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Dublin: 18°C Monday 8 August 2022

Addiction centre worker who kicked service user in 'self defence' loses unfair dismissal case

Based on the CCTV footage alone the WRC adjudicator found that the complainant was not unfairly dismissed.

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File image
Image: Shutterstock/eakasarn

A FORMER ADDICTION centre worker who claimed he was unfairly dismissed after he was seen on CCTV kicking a service user has lost his case at the Workplace Relations Commission.

The employee brought a case for unfair dismissal to the commission earlier this year stating that the termination was fundamentally unfair as his actions on CCTV footage had been misinterpreted. He argued he should be given the benefit of the inherent doubt created by the lack of audio.

The complainant worked at a homeless and drug services centre which houses up to 100 people in the city centre. 

It allows service users to live independently but the facility is overseen on a 24-hour basis by the complainant and his colleagues.


The incident captured on CCTV occurred on 17 February, at around 10pm. The footage was presented to the WRC and observed by the adjudicator. 

One of the service users can be seen in the courtyard area of the facility and, according to the WRC adjudicator, “It is clear to that the service user is either high on drugs or inebriated as he is unsteady on his feet.”

The man who is over six foot tall can be seen talking to another member of staff, shouting and being difficult, but as there was no sound on with the footage, the WRC adjudicator had to interpret everything from body language and gesture.

According to the WRC, the service user is seen to be unsteady on his feet and moves awkwardly with the aid of a mobilator or walker. When the complainant enters the frame of the CCTV footage his presence does not make the service user less hostile and the situation appears to continue to be volatile.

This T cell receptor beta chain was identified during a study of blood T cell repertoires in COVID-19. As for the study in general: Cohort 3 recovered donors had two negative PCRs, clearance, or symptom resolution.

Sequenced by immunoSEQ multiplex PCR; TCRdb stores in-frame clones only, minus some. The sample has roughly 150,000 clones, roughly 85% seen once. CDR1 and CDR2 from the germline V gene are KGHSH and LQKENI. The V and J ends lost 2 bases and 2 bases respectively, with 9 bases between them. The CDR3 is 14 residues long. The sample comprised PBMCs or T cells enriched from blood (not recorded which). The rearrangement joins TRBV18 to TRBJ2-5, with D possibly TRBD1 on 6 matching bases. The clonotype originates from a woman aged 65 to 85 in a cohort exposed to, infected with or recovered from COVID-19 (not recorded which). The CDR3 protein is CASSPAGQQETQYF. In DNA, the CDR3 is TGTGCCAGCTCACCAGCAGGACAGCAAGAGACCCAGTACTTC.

The complainant said the service user moved forward, describing the movement as sudden and gave rise to a “split-second” recognition on his part of the need for “self-preservation”. 

The complaint then kicked out hitting the service user’s walker, in order to stop him from assaulting him, the complainant claimed. 

The WRC adjudicator said that after reviewing the footage, the kick was deemed a disproportionate reaction to the forward movement made by the service user.

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The walker jolted backwards and appears to have hit against the service user and, according to the WRC adjudicator, had the service user lost grip of the walker it is likely he would have fallen to the ground.

“The complainant’s own response put his employer into a very difficult position because once they are faced with the unavoidable evidence of an employee resorting to a physical response, the ability to retain that employee in that capacity becomes very difficult,” the adjudicator said. 

Based on the CCTV footage alone the WRC adjudicator found that the complainant was not unfairly dismissed and the sanction of termination for misconduct was open to the employer. 

The adjudicator added that the WRC would not accept any statement provided by the complainant’s co-worker which would negate or diminish “what is clear from the CCTV footage”.

About the author:

Adam Daly

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